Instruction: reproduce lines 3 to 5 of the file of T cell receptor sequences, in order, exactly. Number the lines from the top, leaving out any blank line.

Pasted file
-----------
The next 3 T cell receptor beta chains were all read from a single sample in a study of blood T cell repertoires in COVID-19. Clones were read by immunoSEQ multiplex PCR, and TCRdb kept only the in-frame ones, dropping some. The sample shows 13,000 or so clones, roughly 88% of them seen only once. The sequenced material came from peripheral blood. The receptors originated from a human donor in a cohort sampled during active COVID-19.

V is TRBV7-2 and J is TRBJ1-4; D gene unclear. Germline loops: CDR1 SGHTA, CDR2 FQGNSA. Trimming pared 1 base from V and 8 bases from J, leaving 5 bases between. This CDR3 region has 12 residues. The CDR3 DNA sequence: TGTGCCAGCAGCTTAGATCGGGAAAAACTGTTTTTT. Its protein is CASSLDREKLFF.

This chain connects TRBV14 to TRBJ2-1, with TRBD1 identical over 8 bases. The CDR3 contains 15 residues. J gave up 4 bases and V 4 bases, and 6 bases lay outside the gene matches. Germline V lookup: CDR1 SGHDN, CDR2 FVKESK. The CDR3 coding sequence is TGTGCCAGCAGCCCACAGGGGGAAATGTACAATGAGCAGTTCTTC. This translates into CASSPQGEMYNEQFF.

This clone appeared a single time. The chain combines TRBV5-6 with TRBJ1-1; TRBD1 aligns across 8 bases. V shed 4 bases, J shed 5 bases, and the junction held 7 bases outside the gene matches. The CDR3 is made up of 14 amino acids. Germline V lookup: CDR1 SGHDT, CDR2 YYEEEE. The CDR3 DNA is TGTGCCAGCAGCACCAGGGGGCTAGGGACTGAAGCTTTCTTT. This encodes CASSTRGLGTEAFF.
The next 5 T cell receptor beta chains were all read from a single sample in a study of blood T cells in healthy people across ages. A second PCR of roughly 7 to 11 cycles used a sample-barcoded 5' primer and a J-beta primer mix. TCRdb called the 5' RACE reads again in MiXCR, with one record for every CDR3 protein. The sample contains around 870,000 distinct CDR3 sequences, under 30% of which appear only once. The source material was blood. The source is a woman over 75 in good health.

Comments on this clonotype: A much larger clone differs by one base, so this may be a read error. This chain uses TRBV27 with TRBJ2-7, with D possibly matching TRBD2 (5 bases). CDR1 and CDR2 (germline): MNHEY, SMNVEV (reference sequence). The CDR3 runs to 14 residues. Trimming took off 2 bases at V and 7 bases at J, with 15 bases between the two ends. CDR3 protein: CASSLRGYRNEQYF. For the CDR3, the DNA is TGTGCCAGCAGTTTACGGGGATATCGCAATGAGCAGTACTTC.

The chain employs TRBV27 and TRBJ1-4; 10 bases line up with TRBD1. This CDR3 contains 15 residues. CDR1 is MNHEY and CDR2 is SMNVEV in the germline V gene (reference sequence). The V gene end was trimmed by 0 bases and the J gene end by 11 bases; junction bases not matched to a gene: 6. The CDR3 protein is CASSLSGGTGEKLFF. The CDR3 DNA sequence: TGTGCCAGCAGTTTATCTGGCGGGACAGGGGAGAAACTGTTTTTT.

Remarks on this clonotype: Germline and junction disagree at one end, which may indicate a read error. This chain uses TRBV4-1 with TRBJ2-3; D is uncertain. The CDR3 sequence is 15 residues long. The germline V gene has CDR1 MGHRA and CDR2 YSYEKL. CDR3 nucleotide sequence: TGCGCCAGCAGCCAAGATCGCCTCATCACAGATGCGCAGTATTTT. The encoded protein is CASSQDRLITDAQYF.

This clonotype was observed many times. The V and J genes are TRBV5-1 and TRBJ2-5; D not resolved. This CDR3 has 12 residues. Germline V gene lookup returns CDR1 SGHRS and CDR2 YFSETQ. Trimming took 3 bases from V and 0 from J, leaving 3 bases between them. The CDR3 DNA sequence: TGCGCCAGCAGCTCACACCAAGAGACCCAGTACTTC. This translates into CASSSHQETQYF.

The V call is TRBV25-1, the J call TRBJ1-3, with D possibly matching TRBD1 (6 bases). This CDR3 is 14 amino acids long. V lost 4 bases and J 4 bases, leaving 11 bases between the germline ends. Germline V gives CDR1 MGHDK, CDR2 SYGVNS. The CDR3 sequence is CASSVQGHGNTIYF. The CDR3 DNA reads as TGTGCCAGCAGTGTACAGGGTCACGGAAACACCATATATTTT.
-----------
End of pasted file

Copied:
This chain connects TRBV14 to TRBJ2-1, with TRBD1 identical over 8 bases. The CDR3 contains 15 residues. J gave up 4 bases and V 4 bases, and 6 bases lay outside the gene matches. Germline V lookup: CDR1 SGHDN, CDR2 FVKESK. The CDR3 coding sequence is TGTGCCAGCAGCCCACAGGGGGAAATGTACAATGAGCAGTTCTTC. This translates into CASSPQGEMYNEQFF.

This clone appeared a single time. The chain combines TRBV5-6 with TRBJ1-1; TRBD1 aligns across 8 bases. V shed 4 bases, J shed 5 bases, and the junction held 7 bases outside the gene matches. The CDR3 is made up of 14 amino acids. Germline V lookup: CDR1 SGHDT, CDR2 YYEEEE. The CDR3 DNA is TGTGCCAGCAGCACCAGGGGGCTAGGGACTGAAGCTTTCTTT. This encodes CASSTRGLGTEAFF.
The next 5 T cell receptor beta chains were all read from a single sample in a study of blood T cells in healthy people across ages. A second PCR of roughly 7 to 11 cycles used a sample-barcoded 5' primer and a J-beta primer mix. TCRdb called the 5' RACE reads again in MiXCR, with one record for every CDR3 protein. The sample contains around 870,000 distinct CDR3 sequences, under 30% of which appear only once. The source material was blood. The source is a woman over 75 in good health.